Are you using the same equipment for fermenting and transferring clean beer and sours? Especially tubing is hard to clean/sanitize and can hold onto biofilms.

It looks like you've got a huge headspace in that secondary carboy. That's not deterring any bugs that inadvertently got in, most thrive on oxygen, while Brett (if that's what's in there too) can crank out acetic acid in presence of O2.

If you decide to let this run its course, you need to reduce that headspace, to limit air/O2 exposure. Add some more beer or braggot to it, all the way up to an inch under the bung.
Or some mead/wort to give it another fermentation, which will purge the headspace for you at the same time. When that's done top up to leave that 1" tiny headspace/expansion space under the bung.

Alternatively you could flush it with CO2, that will reduce O2 but not totally eliminate it. Depending on how tight the bung seals, O2 may still find its way inside, that's why a smaller headspace is always recommended.

Kegs make excellent secondaries/bulk conditioning vessels. Once used for sours stick with them for that or replace all rubber seals and really clean them. Hot Caustic Soda and such.
Yeah I’ve already purged it with C02.

The reason I think it could be infected with the Brett is that I used this bung that came with a metal primary, but didn’t realize that it didn’t grip the glass of the carboy, so it wasn’t really sealed. it was loosely sitting on top and letting air in. I have a separate set of syphon hoses and primaries for when I make sours usually.
 

Adam Zerwick

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Pinkish krausen on the chiller coil after transferring an IPA to keg. Didn't taste off but looks like nothing I've seen in my beers. Thoughts?
PXL_20210109_193751873.MP.jpg
 

ajbosley2015

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A
Pinkish krausen on the chiller coil after transferring an IPA to keg. Didn't taste off but looks like nothing I've seen in my beers. Thoughts?View attachment 713775
a quick search will show that this is Serratia marcescens, and while not insanely dangerous...it’s going to continue growing, and it is in the beer you just transferred.

100% dump the batch no if’s ands or buts. Then completely clean everything that could have touched that beer because it is also now carrying this water-borne bacteria.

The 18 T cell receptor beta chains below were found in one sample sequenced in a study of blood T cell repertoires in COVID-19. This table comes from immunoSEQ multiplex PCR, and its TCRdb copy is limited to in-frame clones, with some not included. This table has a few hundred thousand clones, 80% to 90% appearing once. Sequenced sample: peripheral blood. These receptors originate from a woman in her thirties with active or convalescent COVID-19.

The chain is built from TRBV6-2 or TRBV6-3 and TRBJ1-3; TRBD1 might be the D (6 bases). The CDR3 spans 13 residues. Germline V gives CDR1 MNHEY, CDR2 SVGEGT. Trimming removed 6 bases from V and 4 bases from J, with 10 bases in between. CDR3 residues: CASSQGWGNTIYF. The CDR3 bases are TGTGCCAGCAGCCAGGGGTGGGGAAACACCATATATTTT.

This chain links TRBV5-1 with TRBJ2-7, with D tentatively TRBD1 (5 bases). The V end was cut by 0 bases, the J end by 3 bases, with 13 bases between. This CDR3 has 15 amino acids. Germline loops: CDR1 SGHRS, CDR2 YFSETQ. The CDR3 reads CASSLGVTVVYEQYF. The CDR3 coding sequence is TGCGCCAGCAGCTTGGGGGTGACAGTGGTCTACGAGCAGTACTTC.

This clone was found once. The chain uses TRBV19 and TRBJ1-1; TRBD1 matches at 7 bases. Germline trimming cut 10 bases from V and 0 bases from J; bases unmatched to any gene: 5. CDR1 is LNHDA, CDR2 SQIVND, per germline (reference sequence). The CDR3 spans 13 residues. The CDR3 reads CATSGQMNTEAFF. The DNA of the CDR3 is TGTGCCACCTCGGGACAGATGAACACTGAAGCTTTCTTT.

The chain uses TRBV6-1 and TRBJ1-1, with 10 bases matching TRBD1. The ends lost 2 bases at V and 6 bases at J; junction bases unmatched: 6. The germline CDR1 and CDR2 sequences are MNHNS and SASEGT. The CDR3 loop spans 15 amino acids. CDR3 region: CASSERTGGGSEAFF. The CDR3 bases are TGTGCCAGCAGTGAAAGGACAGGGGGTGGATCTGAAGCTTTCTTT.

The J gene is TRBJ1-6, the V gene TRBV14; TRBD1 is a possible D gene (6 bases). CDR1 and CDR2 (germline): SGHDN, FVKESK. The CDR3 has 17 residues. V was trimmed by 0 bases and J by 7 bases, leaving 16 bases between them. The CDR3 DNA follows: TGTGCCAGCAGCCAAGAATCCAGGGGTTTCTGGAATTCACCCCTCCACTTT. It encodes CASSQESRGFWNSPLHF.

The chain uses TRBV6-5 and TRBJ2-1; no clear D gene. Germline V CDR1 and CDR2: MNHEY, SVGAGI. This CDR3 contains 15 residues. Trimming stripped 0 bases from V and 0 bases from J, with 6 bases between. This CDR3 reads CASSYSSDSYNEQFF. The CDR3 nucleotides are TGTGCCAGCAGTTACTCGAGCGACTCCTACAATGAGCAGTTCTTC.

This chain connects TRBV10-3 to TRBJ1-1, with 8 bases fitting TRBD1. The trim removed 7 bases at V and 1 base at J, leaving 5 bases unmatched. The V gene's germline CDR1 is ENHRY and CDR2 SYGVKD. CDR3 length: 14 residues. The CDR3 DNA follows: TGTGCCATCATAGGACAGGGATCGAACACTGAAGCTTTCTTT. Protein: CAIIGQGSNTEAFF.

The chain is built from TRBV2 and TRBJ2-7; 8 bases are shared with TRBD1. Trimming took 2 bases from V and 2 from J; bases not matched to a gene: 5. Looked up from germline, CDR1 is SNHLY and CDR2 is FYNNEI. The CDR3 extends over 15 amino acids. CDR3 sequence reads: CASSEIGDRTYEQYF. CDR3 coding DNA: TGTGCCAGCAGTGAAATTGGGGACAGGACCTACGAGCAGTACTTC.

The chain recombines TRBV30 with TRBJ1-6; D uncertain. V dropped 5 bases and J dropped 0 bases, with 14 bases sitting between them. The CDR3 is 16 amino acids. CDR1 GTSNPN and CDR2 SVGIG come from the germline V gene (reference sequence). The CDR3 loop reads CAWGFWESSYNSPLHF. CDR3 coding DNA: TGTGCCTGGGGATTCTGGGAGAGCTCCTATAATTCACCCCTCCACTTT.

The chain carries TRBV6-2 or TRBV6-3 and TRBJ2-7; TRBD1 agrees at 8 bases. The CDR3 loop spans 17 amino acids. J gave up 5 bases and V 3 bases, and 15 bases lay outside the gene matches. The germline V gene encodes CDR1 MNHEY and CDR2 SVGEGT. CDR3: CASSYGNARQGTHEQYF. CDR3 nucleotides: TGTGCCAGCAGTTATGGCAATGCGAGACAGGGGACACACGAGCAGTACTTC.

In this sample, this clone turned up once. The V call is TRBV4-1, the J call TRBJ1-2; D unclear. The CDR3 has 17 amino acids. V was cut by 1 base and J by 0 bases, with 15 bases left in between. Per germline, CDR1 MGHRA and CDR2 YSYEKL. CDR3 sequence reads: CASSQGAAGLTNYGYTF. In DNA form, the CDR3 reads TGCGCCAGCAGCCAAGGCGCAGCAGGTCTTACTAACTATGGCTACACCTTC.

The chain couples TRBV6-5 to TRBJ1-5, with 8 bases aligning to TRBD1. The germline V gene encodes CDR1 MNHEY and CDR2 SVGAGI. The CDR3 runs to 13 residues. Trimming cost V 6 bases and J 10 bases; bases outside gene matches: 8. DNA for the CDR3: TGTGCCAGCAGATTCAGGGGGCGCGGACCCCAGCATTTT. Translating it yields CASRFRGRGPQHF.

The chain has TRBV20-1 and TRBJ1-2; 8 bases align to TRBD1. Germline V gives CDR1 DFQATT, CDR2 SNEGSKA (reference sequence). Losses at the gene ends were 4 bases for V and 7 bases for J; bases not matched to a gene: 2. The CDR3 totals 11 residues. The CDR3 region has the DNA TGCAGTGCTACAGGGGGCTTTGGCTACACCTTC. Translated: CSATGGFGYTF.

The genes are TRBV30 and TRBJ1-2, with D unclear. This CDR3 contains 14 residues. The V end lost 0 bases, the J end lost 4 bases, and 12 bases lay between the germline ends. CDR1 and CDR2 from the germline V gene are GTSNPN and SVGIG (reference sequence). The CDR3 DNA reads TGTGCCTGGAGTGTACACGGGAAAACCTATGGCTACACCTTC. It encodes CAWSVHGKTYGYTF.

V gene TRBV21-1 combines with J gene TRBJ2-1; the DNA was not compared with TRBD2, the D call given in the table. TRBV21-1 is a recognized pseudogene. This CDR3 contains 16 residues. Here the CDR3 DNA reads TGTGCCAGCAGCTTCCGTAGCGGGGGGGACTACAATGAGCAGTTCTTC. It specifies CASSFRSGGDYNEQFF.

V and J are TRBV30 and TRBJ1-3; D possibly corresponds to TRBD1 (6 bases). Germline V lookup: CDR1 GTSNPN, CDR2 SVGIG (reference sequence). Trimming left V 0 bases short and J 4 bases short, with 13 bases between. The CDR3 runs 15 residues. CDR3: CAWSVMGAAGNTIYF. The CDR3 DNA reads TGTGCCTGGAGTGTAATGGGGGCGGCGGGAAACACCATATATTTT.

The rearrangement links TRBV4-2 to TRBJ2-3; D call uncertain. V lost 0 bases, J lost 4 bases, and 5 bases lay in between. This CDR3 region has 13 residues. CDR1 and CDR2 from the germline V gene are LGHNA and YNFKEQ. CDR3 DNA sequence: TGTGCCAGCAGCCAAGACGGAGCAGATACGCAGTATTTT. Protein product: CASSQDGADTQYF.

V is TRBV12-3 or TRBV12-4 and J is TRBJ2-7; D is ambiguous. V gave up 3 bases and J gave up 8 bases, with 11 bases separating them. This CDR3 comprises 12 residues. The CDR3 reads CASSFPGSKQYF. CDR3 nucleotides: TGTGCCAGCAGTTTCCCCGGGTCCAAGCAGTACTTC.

this is akin to the pink slime that forms inside of restaurant ice makers. It actually really likes non-pour out materials to colonize (hence the stainless)

yeah, it sucks, but I’d pitch that batch immediately and start cleaning. (By the way, this bacteria is not always pink...sometimes it can present itself as orange, rust-ish, green/grey...I’m guessing it’s been there for while.
Remember: there is no substitute for hand scrubbing. Too often people rely on CIP and recirculating but never do the deep clean. If you don’t...you are asking for trouble (especially on the cold side)
 

Adam Zerwick

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a quick search will show that this is Serratia marcescens, and while not insanely dangerous...it’s going to continue growing, and it is in the beer you just transferred.

100% dump the batch no if’s ands or buts. Then completely clean everything that could have touched that beer because it is also now carrying this water-borne bacteria.

this is akin to the pink slime that forms inside of restaurant ice makers. It actually really likes non-pour out materials to colonize (hence the stainless)

yeah, it sucks, but I’d pitch that batch immediately and start cleaning. (By the way, this bacteria is not always pink...sometimes it can present itself as orange, rust-ish, green/grey...I’m guessing it’s been there for while.
Remember: there is no substitute for hand scrubbing. Too often people rely on CIP and recirculating but never do the deep clean. If you don’t...you are asking for trouble (especially on the cold side)
Thanks for the reply. I did a bit of searching yesterday and came across Serratia so I guess this was more or less the equivalent of going to a second doctor to get another opinion. I was thinking there might be some chance it was normal fermentation gunk that had oxidized.

It's hard for me to understand how this came about since I do scrub everything that's scrubbable. The other cold size stuff like valves, gaskets, transfer hose I let soak in a PBW mix for an hour or so. The chilling coil gets submerged in the PBW mix and also scrubbed with a sponge and wire brush. The fermenter (spike flex+) gets scrubbed with a little PBW solution and my new favorite sponge (scrub daddy). Everything gets soaked in an iodophor solution maybe 15 minutes prior to filling with wort.

It wasn't clear to me from what I read online what would happen if I drank the beer.
 

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I had a beer batch that never stopped to bubble, the bubbling was slow but continuous. After the first three or four weeks the taste was still acceptable but, true to the proper procedure of waiting the end of the attenuation, I waited. And waited, and waited, and waited.

On day 49 after the beer preparation the density had arrived to 1,001, the OG was probably 1,040.